UHV scanning probe microscopy

Bismuth is a semimetal with extraordinary electronic properties: even at room temperature the electronic mean free path can be many hundreds of nanometres, while the effective masses can be extremely low and the Fermi wavelength extremely long. In combination, these properties make Bi an ideal candidate for observation of interesting quantum effects, and recently there has been renewed interest in the electronic properties of Bi nanostructures because they might provide ideal components in spintronic, thermoelectric and molecular electronic devices. They also have potentially exciting topological properties.

We have studied the atomic and electronic structures of Bi using UHV-STM with atomic resolution, and have demonstrated novel quantum size effects. We continue to investigate the rich variety of structures and electronic effects in related materials.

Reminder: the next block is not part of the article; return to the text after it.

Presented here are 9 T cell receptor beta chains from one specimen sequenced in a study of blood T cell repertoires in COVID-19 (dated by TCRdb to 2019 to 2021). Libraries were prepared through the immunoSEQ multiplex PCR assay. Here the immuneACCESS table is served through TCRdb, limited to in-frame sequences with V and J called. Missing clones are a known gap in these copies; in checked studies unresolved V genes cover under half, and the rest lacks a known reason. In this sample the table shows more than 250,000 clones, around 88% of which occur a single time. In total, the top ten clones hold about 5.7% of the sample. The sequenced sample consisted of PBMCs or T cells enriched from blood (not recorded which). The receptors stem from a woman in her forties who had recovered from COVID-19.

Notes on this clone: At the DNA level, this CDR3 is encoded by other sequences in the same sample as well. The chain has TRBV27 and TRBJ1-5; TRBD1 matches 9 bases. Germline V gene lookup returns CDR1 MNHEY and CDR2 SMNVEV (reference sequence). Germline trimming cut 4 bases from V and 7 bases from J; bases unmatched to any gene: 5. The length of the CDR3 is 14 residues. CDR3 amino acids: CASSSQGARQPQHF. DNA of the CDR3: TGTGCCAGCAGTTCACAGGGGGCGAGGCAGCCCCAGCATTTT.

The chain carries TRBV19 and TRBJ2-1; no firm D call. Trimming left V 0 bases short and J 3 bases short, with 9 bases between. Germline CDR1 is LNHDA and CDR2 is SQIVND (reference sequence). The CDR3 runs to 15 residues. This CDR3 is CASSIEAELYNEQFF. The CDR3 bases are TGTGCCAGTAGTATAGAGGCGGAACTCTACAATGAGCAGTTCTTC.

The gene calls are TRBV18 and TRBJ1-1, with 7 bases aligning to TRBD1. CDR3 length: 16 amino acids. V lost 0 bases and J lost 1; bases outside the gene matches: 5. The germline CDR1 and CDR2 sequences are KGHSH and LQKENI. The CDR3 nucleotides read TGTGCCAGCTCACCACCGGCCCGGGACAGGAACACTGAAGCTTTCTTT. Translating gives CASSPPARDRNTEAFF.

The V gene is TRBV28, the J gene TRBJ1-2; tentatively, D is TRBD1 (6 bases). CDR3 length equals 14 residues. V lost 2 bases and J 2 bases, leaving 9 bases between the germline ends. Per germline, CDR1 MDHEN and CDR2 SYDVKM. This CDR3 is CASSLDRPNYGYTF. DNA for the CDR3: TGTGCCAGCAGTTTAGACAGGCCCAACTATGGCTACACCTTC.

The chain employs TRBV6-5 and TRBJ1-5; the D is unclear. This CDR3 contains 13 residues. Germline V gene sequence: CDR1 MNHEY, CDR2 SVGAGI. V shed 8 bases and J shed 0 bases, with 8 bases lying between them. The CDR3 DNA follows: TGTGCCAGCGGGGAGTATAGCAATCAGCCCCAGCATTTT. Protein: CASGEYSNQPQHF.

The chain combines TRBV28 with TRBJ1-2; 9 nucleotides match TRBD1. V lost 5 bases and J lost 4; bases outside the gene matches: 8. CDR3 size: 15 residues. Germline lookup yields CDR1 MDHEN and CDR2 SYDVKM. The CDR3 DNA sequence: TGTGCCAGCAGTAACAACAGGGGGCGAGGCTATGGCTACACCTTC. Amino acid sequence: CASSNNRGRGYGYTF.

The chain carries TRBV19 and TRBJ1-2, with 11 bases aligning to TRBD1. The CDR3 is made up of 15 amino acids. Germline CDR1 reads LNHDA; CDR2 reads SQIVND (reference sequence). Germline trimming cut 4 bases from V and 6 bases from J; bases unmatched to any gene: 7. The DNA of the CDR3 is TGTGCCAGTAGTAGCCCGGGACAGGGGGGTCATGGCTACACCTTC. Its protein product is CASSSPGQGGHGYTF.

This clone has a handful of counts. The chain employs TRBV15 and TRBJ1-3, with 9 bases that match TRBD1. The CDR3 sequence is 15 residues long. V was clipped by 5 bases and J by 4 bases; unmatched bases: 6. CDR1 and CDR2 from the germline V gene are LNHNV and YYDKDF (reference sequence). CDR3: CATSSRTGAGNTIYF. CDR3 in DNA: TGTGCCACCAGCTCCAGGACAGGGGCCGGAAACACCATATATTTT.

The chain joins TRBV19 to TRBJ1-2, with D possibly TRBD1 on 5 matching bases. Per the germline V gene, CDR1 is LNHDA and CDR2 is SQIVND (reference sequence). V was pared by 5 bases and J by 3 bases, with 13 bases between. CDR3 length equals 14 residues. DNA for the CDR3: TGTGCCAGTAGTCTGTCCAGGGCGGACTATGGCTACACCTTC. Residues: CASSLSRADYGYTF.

Omicron UHV-SPM

Our Omicron UHV-SPM system has both STM and AFM capability, variable temperatures (50K-500K), a variety of in built sample cleaning facilities, as well as STS capability to investigate electronic states. It also has a Knudsen cell to allow in-situ preparation of nanostructures.

Nanostars

“Nanostars” grown by diffusion and aggregation of Bi on HOPG have been shown to have “wedding cake structures”: each tier on the cake is exactly 2 atomic layers since the Bi atoms form paired layers similar to the black phosphorous structure. The layers with different thicknesses have radically different bandstructures and therefore very different Fermi wavelengths. The measured widths of the structures with different heights are found to be controlled by the Fermi wavelength: electronic effects called “Quantum Size Effects” stabilise widths that match the Fermi wavelength.

atomic resolution STM

An atomic resolution STM image. Only every second atom in the unit cell is visible.

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